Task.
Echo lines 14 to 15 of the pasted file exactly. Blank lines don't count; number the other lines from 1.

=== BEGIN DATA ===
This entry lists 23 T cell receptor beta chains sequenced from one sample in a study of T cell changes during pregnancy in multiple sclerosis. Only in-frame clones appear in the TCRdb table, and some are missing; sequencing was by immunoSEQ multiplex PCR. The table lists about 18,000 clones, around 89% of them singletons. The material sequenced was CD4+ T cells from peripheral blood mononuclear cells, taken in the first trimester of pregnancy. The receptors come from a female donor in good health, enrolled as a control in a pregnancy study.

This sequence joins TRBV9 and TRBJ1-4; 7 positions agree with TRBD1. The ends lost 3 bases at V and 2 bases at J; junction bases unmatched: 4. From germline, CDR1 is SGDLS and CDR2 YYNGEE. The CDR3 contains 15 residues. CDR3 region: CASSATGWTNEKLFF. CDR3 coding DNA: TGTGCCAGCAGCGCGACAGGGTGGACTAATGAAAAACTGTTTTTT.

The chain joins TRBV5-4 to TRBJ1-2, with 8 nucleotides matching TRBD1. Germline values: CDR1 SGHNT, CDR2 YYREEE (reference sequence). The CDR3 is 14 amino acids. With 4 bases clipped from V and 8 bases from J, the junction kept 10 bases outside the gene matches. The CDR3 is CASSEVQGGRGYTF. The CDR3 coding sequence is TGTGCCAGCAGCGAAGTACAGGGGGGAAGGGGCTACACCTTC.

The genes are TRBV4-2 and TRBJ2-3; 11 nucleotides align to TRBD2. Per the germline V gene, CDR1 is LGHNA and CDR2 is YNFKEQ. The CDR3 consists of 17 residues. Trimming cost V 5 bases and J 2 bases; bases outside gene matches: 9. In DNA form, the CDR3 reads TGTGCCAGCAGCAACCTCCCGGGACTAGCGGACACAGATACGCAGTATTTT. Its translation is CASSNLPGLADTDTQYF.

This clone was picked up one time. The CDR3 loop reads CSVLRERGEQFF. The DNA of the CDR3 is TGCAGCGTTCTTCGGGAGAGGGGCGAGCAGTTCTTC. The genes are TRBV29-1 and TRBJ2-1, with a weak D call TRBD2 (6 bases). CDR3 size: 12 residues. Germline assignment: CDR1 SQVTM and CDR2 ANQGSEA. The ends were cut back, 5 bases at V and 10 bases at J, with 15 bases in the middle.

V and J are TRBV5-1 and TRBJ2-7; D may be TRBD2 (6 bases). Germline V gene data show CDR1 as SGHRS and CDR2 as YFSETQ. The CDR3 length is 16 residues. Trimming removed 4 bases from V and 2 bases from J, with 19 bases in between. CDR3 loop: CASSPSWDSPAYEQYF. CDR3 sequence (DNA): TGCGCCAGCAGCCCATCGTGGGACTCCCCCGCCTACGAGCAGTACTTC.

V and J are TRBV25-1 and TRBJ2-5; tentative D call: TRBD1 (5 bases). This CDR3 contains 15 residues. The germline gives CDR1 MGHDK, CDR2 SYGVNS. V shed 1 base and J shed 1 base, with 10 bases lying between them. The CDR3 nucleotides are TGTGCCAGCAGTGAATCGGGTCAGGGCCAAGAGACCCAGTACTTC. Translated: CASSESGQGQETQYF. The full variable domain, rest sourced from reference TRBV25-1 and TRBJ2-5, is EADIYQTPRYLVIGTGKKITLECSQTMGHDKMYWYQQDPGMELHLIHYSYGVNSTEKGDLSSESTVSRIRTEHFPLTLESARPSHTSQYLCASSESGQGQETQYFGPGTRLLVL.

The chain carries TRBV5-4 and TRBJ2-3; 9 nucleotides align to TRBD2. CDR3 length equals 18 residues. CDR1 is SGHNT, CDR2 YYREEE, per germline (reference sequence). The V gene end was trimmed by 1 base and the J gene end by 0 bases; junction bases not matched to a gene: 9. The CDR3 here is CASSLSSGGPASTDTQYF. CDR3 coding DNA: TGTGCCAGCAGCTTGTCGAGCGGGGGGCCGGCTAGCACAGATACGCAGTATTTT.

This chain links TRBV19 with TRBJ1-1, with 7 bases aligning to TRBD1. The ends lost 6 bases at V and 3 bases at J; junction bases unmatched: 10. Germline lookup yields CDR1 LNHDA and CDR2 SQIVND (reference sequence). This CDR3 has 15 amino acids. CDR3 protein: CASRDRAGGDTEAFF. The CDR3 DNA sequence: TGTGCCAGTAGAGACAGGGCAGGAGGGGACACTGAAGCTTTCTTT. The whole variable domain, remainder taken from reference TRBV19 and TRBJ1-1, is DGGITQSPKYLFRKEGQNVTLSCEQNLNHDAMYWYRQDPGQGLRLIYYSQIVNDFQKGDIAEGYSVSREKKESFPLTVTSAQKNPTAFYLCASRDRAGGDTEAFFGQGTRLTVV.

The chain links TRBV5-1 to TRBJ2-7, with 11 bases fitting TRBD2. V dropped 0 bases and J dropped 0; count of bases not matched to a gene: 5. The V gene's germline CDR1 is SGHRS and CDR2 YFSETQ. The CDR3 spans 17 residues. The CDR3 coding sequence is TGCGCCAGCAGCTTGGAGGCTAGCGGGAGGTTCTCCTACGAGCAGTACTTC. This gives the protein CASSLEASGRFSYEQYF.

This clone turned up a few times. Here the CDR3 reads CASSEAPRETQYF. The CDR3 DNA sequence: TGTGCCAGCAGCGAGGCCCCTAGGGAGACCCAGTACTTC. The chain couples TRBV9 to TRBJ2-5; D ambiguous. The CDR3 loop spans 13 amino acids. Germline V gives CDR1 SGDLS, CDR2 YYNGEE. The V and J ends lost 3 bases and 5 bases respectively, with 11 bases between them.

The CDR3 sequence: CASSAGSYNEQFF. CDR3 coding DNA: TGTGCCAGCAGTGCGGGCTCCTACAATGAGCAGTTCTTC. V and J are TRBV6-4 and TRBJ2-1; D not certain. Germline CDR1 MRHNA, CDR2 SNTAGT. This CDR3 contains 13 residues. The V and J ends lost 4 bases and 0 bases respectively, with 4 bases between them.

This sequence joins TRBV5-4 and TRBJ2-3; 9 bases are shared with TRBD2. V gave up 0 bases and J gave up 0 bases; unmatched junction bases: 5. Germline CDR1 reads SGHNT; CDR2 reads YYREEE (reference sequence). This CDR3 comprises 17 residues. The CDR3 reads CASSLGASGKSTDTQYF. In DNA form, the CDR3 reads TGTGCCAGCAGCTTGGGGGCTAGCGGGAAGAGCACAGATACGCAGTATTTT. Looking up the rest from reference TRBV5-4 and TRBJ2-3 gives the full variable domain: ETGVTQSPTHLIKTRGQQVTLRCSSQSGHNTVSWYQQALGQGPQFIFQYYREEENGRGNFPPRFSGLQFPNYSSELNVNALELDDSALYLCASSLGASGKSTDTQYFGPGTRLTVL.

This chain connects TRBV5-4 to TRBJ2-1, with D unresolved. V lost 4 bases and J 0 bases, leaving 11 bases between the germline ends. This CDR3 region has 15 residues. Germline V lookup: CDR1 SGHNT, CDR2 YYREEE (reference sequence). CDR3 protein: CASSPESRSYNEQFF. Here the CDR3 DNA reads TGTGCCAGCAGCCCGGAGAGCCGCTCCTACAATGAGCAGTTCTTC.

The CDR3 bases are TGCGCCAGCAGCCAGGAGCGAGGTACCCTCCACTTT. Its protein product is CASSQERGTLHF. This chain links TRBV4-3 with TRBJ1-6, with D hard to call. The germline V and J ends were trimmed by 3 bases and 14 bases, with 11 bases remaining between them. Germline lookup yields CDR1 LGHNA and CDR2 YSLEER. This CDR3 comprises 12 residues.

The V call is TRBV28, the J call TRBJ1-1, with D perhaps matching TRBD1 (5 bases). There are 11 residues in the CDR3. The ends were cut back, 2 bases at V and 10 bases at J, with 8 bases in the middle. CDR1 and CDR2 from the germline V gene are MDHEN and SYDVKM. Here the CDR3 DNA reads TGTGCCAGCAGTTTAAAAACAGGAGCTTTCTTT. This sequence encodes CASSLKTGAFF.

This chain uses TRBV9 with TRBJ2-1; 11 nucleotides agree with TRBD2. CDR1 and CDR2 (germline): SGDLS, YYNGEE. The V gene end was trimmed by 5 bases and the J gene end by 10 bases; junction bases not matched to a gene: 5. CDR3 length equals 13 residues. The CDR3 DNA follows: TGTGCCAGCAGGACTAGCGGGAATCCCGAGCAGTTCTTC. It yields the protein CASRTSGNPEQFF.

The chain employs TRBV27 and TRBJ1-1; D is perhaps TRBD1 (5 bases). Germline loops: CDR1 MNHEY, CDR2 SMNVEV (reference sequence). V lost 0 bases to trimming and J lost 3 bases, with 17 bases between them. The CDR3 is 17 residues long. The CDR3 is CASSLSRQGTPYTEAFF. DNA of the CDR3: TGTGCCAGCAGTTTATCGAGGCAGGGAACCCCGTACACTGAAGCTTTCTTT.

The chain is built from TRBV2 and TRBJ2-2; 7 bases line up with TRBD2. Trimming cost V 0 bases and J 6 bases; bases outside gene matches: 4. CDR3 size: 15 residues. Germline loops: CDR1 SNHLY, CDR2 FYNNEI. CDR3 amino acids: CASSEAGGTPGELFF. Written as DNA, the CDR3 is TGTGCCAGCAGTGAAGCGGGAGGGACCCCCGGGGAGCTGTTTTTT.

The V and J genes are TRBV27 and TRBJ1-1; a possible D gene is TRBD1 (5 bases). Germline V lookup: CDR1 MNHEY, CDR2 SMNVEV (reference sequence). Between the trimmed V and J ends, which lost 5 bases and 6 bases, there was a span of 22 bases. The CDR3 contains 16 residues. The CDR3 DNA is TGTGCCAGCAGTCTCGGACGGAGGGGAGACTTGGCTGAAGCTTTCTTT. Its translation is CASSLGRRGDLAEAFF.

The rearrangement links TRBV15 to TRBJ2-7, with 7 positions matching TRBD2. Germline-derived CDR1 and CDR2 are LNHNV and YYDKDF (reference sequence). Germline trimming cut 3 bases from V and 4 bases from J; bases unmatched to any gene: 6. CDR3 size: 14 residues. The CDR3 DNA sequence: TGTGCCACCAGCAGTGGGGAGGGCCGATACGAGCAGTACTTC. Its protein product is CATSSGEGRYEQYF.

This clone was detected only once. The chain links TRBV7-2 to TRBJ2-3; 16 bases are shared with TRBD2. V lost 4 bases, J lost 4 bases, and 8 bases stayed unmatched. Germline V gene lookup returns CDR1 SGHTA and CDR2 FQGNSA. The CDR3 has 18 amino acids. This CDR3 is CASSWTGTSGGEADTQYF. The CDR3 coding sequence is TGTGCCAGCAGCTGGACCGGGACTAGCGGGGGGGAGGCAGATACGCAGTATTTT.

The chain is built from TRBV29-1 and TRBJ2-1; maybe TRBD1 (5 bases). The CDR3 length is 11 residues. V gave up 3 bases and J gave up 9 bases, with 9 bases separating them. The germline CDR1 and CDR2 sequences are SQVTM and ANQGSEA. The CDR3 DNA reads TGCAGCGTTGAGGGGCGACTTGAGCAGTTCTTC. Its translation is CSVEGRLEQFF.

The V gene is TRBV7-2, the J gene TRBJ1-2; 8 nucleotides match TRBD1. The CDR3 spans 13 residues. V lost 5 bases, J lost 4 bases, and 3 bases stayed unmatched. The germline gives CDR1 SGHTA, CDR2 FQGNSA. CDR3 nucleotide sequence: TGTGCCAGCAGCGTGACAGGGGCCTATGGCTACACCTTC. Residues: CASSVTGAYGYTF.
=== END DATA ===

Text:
This chain connects TRBV5-4 to TRBJ2-1, with D unresolved. V lost 4 bases and J 0 bases, leaving 11 bases between the germline ends. This CDR3 region has 15 residues. Germline V lookup: CDR1 SGHNT, CDR2 YYREEE (reference sequence). CDR3 protein: CASSPESRSYNEQFF. Here the CDR3 DNA reads TGTGCCAGCAGCCCGGAGAGCCGCTCCTACAATGAGCAGTTCTTC.

The CDR3 bases are TGCGCCAGCAGCCAGGAGCGAGGTACCCTCCACTTT. Its protein product is CASSQERGTLHF. This chain links TRBV4-3 with TRBJ1-6, with D hard to call. The germline V and J ends were trimmed by 3 bases and 14 bases, with 11 bases remaining between them. Germline lookup yields CDR1 LGHNA and CDR2 YSLEER. This CDR3 comprises 12 residues.